Author Topic: 9 to 5 Motivation w/o Debt  (Read 1333 times)

wombat9

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9 to 5 Motivation w/o Debt
« on: December 12, 2017, 08:25:34 PM »
I worked hard and was pretty successful at my 9-5 job for 8 years despite it not being the most personally satisfying. In 2016 my wife and I were able to buy a 4 unit MFH in an A+ neighborhood.  Ever since the purchase, I have not been able to shake the feeling that I'm wasting my time at work.  The three units cover 100% of property expenses and we have no debt.  Great situation to be in, but also killing my motivation (13h days w/commute).  We have no kids, a healthy reserve fund for the property, and large HSA for unexpected medical expenses.

Have other people encountered similar dilemmas?
 
I think the right answer is to stay the course and work 3 more years then try a career change.  On the other hand, I know that it's in my nature to always work so I'd just be throwing away another 3 years to have a little bit bigger nest egg.

Any recommendations for books, pods, courses would be helpful.

Classical_Liberal

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Re: 9 to 5 Motivation w/o Debt
« Reply #1 on: December 12, 2017, 09:41:09 PM »
Any recommendations for books, pods, courses would be helpful.

The classics are the best, Your Money or Your Life.

tl;dr version: If inflows >= outflows, you get to choose what to do with your life.

Have other people encountered similar dilemmas?

Yes, the marginal utility of each new dollar saved decreases after the basics of shelter, food, and transportation are covered for life with a reasonable (80-90%, statistically that's a much greater chance than living to 80) degree of certainty.  The more I dislike activities required to earn that dollar, the less likely it is I do them going forward once the above conditions are met.

IMO, this thought process requires a true personal definition of "enough", risk tolerance*, and a decision about whether or not one intends on continuing to provide value to society in more enjoyable activities (this will likely, eventually, build more wealth).  Edit: figuring out these things are much more difficult/time consuming than saving money, again IMO

(*) This is, in turn, highly dependent on ones ability to overcome obstacles and personal skill set.

Maybe some books on the above mentioned thought process will help too?
« Last Edit: December 12, 2017, 09:56:31 PM by Classical_Liberal »

wombat9

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Re: 9 to 5 Motivation w/o Debt
« Reply #2 on: December 12, 2017, 10:52:58 PM »
There are a lot of "Your Life or Your Money" titles at my library.  Are you recommending the author Vicki Robin?

We are way past the point of decline in marginal utility of dollars earned.  Finding those personal definitions is a whole different can of worms - trying to avoid calling it what it probably is...identity crisis.  Along those same lines, I think I can provide more value to society doing different work for less money.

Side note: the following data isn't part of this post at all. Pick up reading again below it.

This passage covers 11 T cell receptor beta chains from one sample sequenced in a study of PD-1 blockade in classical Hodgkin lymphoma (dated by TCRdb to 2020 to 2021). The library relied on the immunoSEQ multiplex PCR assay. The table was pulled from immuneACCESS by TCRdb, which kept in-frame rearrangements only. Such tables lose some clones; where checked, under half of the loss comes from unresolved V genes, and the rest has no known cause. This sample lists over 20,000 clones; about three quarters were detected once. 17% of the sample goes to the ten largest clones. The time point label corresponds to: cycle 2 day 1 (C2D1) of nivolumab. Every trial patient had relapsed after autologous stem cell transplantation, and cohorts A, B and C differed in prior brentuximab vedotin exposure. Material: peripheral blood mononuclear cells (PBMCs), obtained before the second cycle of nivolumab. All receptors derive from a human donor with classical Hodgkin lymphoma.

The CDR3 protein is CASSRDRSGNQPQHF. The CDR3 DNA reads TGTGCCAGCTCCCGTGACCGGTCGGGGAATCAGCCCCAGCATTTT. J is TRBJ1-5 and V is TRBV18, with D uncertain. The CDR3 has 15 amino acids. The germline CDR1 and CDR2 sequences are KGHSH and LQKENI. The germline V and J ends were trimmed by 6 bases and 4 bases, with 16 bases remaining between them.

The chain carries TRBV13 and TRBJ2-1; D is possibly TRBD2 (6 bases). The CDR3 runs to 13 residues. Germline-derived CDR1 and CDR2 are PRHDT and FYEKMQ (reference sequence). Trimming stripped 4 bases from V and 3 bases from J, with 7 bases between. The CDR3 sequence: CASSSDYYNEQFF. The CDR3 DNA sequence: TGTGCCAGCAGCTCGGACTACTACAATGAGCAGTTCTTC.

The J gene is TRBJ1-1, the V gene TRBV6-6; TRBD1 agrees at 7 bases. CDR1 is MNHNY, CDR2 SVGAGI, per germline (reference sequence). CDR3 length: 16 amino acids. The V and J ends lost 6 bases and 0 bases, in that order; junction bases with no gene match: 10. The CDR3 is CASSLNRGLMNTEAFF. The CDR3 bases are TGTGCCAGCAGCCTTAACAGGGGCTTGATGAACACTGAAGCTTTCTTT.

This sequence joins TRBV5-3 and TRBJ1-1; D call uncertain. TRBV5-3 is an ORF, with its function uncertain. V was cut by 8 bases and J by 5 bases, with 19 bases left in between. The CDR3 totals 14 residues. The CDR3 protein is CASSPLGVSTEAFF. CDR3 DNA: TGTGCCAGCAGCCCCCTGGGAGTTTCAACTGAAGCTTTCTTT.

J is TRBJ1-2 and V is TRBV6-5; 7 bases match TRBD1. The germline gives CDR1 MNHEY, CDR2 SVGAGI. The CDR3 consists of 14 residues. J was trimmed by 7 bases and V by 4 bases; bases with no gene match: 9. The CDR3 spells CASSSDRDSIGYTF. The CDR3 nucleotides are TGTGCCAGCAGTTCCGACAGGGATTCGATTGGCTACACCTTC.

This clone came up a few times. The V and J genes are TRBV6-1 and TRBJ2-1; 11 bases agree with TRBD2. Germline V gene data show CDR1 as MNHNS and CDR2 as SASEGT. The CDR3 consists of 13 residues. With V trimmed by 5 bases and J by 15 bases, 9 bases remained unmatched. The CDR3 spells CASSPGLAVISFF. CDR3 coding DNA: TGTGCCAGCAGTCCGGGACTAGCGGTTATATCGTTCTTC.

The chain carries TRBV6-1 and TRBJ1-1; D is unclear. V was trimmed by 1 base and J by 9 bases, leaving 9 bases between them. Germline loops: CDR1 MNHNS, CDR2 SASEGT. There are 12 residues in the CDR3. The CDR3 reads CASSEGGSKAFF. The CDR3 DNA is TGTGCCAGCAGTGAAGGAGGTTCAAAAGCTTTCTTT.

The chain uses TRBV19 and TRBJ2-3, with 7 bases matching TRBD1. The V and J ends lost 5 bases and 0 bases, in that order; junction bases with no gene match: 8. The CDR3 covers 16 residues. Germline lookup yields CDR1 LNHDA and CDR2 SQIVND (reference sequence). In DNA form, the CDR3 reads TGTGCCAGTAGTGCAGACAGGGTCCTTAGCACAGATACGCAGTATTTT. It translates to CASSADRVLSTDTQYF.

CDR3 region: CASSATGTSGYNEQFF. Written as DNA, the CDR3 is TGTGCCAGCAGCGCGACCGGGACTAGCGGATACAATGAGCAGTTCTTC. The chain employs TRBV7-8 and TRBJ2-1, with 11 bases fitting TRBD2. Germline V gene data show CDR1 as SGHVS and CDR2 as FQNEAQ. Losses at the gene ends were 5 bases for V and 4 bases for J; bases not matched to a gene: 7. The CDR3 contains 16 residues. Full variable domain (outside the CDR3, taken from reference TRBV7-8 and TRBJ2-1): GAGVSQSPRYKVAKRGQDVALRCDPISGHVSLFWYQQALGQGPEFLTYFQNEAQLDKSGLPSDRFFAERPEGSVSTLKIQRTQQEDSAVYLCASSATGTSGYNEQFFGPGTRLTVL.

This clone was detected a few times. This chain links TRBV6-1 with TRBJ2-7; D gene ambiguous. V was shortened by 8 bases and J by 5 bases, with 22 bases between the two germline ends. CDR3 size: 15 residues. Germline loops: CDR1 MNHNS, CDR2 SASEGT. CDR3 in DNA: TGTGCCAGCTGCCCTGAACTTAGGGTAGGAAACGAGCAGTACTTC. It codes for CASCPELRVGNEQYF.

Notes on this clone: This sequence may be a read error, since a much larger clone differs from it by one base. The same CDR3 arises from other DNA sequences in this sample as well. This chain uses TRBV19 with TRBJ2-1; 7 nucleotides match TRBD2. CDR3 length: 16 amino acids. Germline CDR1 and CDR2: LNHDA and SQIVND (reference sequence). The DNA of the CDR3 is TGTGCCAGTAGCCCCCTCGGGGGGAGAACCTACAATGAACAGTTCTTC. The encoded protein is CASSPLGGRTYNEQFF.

Malkynn - Anything over 3 years and we'd have to move, so 3 is the max. 


Classical_Liberal

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Re: 9 to 5 Motivation w/o Debt
« Reply #3 on: December 13, 2017, 12:13:17 AM »
There are a lot of "Your Life or Your Money" titles at my library.  Are you recommending the author Vicki Robin?

Yes, but its Your Money or Your Life.  Much of it will be old news to you as it's designed to convince people to invest vs spend and chose "life".  The important parts for you may be the concepts of "enough" and flows; income or otherwise which covers all your needs.  That is if you haven't spent much time thinking about capital (financial or otherwise) in such ways before.  Others here in the FI world may take on a different tact, wondering about specific financials as they tend to be/think like engineers.  This book has that component, but also focuses on the more important points you make below.
Finding those personal definitions is a whole different can of worms - trying to avoid calling it what it probably is...identity crisis.

Right!

  Along those same lines, I think I can provide more value to society doing different work for less money.
I've thought the same way before as well, recently though I wonder if we are wrong; particularly when you think of capital in terms of things other than just financial.  Its the holidays, so  It's a Wonderful Life;  George Baily didn't have enough money, but he didn't need it either.  He provided a ton of value to his community and it paid dividends in unexpected ways.

The main point of my comments being, if you are in a net neutral or positive situation regarding your needs, you can provide value however you want, without compensation being considered.  However, be prepared to be compensated if you are providing value.  It'll probably happen.


soccerluvof4

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Re: 9 to 5 Motivation w/o Debt
« Reply #4 on: December 13, 2017, 03:29:24 AM »
I think the easy answer is dont wait 3 more years to make the career change. Start looking now. You know you have something secure so it makes it a lot easier to look.